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Mass and gravity originating from the quantum vacuum

  1. Sep 16, 2010 #1
    Following are some fascinating ideas (to me anyway) on the origin of mass and gravity from the quantum vacuum....have these ideas been dissected here in the forums before?? A superficial search did not turn up anything. Comments/criticisms??? Other threads??

    Tentative outline of a research program on the nature of mass originating in the quantum vacuum

    http://www.calphysics.org/mass.html (also at this site is a nice summary of "Origin of the de Broglie wavelength"



    (1) ELECTROMAGNETIC QUANTUM VACUUM
    The zero-point fluctuations of the electromagnetic quantum vacuum may be approximated as a continuous flow of energy: randomly-phased plane-waves in the representation of stochastic electrodynamics (SED). Since the flow of radiation is on average the same in all directions, there is no net flux of energy or momentum as perceived by an observer in an inertial frame. However an accelerating observer will experience an asymmetry. Acceleration through the quantum vacuum results in the appearance of an electromagnetic effect -- a cousin of the well-known Unruh-Davies radiation -- whose strength is proportional to acceleration.

    [STATUS: SED theory well developed since 1960s. See Rueda & Haisch (1998) papers on the Poynting vector of the zero-point fluctuations on the Scientific Articles page. See also SLAC physicist Pisin Chen's proposed experiment to measure Unruh-Davies radiation using an ultra-high-intensity laser (Chen and Tajima, Phys. Rev. Lett., 83, 256, 1999).]

    (2) REST MASS: E=mc2
    A fundamental particle may be an intrinsically massless thing of some sort (string? spacetime deformation or singularity?) which continuously interacts with the quantum vacuum. Buffeted by the zero-point fluctuations of the electromagnetic quantum vacuum, a particle exhibits Brownian-like motion which Schroedinger named "zitterbewegung" (quivering motion). A tiny bit of the quantum vacuum energy is diverted into the kinetic energy of this zitterbewegung. We suggest that this is the origin of E=mc2 for a particle. If true, there would be no physically distinct mc2. The physically real thing would be only the energy, E, associated with the zitterbewegung of the particle. In this view there is no need for any magic, mysterious conversion of mass into energy and vice versa. One could think of a particle as a localized concentration of zero-point energy which gravitates and resists acceleration for the reasons given below... no traditional "mass" needed.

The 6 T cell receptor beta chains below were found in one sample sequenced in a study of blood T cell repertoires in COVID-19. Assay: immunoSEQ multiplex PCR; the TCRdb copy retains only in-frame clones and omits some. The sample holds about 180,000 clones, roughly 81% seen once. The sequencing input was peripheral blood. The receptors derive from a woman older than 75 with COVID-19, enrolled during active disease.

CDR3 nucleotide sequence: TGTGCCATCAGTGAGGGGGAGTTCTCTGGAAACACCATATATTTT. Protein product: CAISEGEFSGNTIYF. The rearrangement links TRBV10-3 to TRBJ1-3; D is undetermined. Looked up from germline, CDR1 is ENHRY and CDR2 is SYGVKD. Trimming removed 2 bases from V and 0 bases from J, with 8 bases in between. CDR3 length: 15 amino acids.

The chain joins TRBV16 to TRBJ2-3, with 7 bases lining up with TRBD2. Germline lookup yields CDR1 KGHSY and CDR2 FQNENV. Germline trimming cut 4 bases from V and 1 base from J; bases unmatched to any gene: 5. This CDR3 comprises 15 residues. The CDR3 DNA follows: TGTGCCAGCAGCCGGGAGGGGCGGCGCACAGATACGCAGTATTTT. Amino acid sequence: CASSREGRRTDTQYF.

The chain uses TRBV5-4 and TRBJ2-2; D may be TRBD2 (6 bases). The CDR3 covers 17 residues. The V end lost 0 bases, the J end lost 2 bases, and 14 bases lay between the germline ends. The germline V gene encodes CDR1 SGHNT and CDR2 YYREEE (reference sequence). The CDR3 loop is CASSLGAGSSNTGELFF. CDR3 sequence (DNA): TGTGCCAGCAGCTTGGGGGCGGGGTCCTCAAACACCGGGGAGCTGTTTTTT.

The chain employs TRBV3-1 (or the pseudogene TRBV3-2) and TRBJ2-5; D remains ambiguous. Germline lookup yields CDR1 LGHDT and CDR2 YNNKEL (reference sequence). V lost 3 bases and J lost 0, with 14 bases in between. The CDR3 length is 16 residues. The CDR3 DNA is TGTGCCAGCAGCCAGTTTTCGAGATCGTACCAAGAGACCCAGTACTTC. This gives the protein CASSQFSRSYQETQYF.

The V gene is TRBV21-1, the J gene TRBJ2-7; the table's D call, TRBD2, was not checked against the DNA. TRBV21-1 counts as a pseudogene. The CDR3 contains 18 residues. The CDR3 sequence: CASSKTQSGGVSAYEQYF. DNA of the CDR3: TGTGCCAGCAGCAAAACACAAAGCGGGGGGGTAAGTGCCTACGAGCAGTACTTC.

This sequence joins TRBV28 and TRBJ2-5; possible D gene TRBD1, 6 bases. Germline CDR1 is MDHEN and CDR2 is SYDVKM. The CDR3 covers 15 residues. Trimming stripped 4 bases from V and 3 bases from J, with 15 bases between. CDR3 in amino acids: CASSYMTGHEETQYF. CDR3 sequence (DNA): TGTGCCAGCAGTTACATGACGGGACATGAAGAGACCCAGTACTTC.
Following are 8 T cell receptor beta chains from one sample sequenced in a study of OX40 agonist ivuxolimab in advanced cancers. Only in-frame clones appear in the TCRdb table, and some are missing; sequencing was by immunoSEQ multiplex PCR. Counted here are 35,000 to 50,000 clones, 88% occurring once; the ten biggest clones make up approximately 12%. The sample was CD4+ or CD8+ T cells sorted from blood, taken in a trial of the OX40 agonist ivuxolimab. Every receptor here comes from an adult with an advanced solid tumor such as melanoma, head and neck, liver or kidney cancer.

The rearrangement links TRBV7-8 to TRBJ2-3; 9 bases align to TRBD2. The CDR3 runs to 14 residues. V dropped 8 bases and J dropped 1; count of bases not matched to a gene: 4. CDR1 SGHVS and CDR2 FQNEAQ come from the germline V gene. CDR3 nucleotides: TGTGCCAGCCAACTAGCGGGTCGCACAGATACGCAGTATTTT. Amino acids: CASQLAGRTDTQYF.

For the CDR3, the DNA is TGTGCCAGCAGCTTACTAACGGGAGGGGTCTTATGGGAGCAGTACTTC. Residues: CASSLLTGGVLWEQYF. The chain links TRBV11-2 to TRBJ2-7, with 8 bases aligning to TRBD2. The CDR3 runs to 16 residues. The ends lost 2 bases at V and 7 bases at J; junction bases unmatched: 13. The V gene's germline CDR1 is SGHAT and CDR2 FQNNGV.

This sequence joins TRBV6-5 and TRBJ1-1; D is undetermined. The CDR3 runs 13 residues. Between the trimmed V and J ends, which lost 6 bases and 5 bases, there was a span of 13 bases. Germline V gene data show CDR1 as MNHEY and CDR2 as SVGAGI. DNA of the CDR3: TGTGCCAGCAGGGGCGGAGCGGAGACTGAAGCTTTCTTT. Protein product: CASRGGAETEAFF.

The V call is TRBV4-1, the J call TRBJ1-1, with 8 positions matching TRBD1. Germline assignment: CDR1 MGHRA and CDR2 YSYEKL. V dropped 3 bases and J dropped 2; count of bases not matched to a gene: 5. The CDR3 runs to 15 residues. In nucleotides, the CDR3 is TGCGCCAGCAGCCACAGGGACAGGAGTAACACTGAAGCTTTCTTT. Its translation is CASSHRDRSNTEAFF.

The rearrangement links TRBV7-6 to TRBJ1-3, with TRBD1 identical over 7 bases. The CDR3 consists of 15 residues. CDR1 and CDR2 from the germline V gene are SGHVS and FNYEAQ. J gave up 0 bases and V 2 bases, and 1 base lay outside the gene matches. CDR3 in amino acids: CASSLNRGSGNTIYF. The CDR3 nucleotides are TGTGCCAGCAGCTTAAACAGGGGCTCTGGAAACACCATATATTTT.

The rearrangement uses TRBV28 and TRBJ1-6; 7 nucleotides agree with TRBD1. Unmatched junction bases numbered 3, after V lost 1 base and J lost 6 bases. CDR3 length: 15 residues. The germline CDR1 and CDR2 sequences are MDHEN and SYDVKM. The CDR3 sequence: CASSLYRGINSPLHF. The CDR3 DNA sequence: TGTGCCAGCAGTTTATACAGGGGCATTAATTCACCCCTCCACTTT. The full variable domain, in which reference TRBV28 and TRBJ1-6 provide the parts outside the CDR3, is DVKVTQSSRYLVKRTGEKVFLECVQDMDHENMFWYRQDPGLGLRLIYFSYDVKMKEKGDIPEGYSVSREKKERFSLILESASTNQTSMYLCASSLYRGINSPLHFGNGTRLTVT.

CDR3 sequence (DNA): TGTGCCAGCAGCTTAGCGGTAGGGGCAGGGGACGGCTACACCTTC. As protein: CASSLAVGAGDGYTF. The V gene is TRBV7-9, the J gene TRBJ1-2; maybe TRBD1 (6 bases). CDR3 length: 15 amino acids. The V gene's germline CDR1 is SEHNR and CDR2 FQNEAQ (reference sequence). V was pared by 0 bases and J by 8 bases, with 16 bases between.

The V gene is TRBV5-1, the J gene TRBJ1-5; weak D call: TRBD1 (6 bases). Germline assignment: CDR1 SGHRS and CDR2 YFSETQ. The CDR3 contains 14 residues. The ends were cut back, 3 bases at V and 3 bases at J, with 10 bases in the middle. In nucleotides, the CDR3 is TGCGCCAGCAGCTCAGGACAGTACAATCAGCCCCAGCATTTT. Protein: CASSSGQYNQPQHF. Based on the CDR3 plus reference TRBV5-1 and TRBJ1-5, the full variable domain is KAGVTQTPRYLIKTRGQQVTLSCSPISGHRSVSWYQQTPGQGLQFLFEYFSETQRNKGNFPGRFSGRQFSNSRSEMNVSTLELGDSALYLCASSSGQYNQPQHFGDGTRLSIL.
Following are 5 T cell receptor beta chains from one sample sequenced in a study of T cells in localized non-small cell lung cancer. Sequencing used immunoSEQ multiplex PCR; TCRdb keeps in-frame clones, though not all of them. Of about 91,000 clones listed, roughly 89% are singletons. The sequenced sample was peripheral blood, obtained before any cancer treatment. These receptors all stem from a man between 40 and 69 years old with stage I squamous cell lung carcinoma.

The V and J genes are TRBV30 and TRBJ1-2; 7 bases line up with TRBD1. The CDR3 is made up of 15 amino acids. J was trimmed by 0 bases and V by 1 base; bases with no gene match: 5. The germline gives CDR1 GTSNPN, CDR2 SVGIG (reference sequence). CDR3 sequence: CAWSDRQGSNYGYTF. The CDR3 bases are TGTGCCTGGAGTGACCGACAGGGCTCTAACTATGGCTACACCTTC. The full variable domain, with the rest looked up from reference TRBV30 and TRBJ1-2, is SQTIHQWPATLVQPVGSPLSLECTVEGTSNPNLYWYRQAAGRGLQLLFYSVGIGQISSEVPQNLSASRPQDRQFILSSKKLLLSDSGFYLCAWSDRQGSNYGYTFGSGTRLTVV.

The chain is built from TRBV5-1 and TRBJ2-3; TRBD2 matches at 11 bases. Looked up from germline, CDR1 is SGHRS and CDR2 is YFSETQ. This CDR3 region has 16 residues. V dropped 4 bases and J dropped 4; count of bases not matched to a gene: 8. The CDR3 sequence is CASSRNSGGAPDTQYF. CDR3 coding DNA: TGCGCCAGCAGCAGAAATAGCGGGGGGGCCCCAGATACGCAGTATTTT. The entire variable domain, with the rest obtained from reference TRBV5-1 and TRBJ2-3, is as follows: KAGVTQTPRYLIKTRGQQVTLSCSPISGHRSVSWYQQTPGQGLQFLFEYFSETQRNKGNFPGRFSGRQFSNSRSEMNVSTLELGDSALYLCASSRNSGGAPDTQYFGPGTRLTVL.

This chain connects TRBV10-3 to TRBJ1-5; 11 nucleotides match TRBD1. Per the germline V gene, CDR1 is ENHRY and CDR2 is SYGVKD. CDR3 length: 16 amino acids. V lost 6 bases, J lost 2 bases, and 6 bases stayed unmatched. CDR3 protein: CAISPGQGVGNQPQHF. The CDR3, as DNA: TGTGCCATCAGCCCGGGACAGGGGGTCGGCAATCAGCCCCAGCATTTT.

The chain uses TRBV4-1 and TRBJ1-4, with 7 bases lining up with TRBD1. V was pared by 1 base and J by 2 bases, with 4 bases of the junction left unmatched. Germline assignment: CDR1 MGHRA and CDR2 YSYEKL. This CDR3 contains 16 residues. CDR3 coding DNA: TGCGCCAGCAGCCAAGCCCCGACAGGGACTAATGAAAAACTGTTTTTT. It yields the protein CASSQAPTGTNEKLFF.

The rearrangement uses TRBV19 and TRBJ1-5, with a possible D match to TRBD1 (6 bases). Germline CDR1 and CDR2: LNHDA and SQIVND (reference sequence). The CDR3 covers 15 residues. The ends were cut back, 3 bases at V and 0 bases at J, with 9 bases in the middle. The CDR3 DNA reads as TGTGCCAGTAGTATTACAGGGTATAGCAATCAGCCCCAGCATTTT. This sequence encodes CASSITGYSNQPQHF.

[STATUS: Zitterbewegung and its connection to the zero-point fluctuations is well-developed. See for example the monograph by de la Pena and Cetto: "The Quantum Dice" (Kluwer 1996). The E=mc2 interpretation needs development. See H. E. Puthoff, Phys. Rev. A, 39, 2333, 1989.]

    (3) INERTIAL MASS
    Consistent with (2), inertial mass may also not be a physically real, innate property of matter. What we traditionally (since Newton's Principia) think of as inertial mass would in reality be a resistance of the quantum vacuum to acceleration. The fundamental particles (quarks and electrons) in an accelerating object interact with the electromagnetic quantum vacuum, whereby a drag force is generated that is proportional to acceleration. This could be the origin of F=ma. We refer to this as the quantum vacuum inertia hypothesis.
    [STATUS: Well developed hypothesis. See numerous papers on Scientific Articles page.]

    (4) ACTIVE GRAVITATIONAL MASS
    As a consequence of (2) the greater the number of fundamental particles in a given volume of space, the greater the energy deficit of the electromagnetic quantum vacuum (since more of it is diverted into zitterbewegung). This may create an asymmetry in the energy-momentum flow of the zero-point fluctuations (in the SED representation). In other words a Newtonian gravitational field or a general relativistic curvature of spacetime produced by mass may in actuality be manifestations of a quantum vacuum energy asymmetry.
    [STATUS: Tentative hypothesis. Need to reconcile this in detail with general relativistic spacetime curvature produced by mass-energy. See also a recent attempt to develop the polarizable vacuum gravitation perspective.]

    (5) PASSIVE GRAVITATIONAL MASS
    A particle at a fixed distance above a gravitating body such as a planet, will experience a downward force as a consequence of (4). This would be the origin of the force which we traditionally have called weight.
    [STATUS: See Gravity and the Quantum Vacuum Inertia Hypothesis, Rueda & Haisch, Annalen der Physik, 2005.]

    (6) PRINCIPLE OF EQUIVALENCE
    Inertial mass and gravitational mass may be identical because they have an identical source process. Acceleration through the quantum vacuum and being held stationary in a gravitional field in which the electromagnetic quantum vacuum, being radiation, falls past on curved geodesics are, after all, identical processes.
    [STATUS: See Gravity and the Quantum Vacuum Inertia Hypothesis, Rueda & Haisch, Annalen der Physik, 2005.]
     
    Last edited: Sep 16, 2010
  2. jcsd
  3. Sep 16, 2010 #2

    apeiron